Soon Haitians living in South Florida and elsewhere will no longer have to fly to Haiti to get a national identification card, a critical document to obtain a Haitian passport or the ability to vote in the country’s elections.
The head of Haiti’s civil registry, the National Identification Office (ONI), said beginning next month, the agency will open an office in Haiti’s Miami consulate and other consulates in the diaspora to register Haitians. Approved applicants will be issued a card, valid for 10 years, with an assigned number similar to a Social Security number.
With the registry key in determining who can vote in upcoming elections, ONI’s Executive Director Jean-Baptist Fils St. Cyr said demand at the consulates will also dictate where voting bureaus outside of Haiti will be installed to allow Haitians to vote. Under the country’s revised Haitian constitution, Haitians living in the diaspora will now be allowed to vote in future elections.
The logistics of diaspora voting remains a work in process in Haiti, where there is still no schedule for the country’s legislative and local elections now three years delayed.
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“There is a motivation among some people in the diaspora, when they come to [Haiti] for 15 or 22 days, they rush to our office to get a number,” St. Cyr said during a Wednesday news conference at the Little Haiti Cultural Center that was broadcast live in Haiti. “Even though the process is long, they never hesitate. So we decided that if you have this kind of determination, why not bring the services to the people living in the diaspora?”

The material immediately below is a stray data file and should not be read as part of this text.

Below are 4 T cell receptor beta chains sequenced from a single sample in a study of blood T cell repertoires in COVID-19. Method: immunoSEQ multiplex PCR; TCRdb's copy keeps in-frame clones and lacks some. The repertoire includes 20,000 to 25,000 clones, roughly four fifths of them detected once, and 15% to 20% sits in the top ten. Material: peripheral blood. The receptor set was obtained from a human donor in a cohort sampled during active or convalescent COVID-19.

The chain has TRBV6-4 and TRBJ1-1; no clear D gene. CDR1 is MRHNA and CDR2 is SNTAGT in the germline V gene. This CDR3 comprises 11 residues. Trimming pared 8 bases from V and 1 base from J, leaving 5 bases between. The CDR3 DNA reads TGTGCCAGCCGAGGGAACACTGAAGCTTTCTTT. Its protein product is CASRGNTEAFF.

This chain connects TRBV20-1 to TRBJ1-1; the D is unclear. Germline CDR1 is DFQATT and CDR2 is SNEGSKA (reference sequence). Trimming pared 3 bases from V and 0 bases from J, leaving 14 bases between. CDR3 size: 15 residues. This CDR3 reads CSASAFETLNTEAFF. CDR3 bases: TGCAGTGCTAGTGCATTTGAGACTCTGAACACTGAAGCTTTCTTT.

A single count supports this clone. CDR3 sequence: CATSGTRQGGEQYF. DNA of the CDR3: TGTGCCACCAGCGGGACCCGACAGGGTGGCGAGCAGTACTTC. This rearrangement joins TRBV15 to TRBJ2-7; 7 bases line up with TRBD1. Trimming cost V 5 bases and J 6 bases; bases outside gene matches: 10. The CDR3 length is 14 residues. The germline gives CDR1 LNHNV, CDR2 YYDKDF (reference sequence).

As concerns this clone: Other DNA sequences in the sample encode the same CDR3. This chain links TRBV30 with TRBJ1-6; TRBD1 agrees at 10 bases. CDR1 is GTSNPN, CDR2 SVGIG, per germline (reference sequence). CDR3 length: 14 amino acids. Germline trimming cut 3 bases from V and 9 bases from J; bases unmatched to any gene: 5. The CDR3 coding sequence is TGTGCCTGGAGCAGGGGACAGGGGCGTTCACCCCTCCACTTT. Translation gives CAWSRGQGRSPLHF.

Given the Haitian diaspora’s critical role in Haiti’s survival, “it’s not normal for them to stand outside of the political sphere,” St. Cyr said.
Identifying Haitians through documentation is a huge challenge. Only 6 million numbers have been assigned in Haiti, even though every Haitian is required to have a number from birth. The issue is even more problematic outside of Haiti, where Haitian migrants are increasingly facing immigration backlash in the Bahamas and the Dominican Republic, and it’s not easy for them to prove their Haitian heritage.
“There are a lot of opportunities people lose because they don’t have any identification,” St. Cyr said, adding that the expansion of the office out of Haiti has become “a matter of necessity.”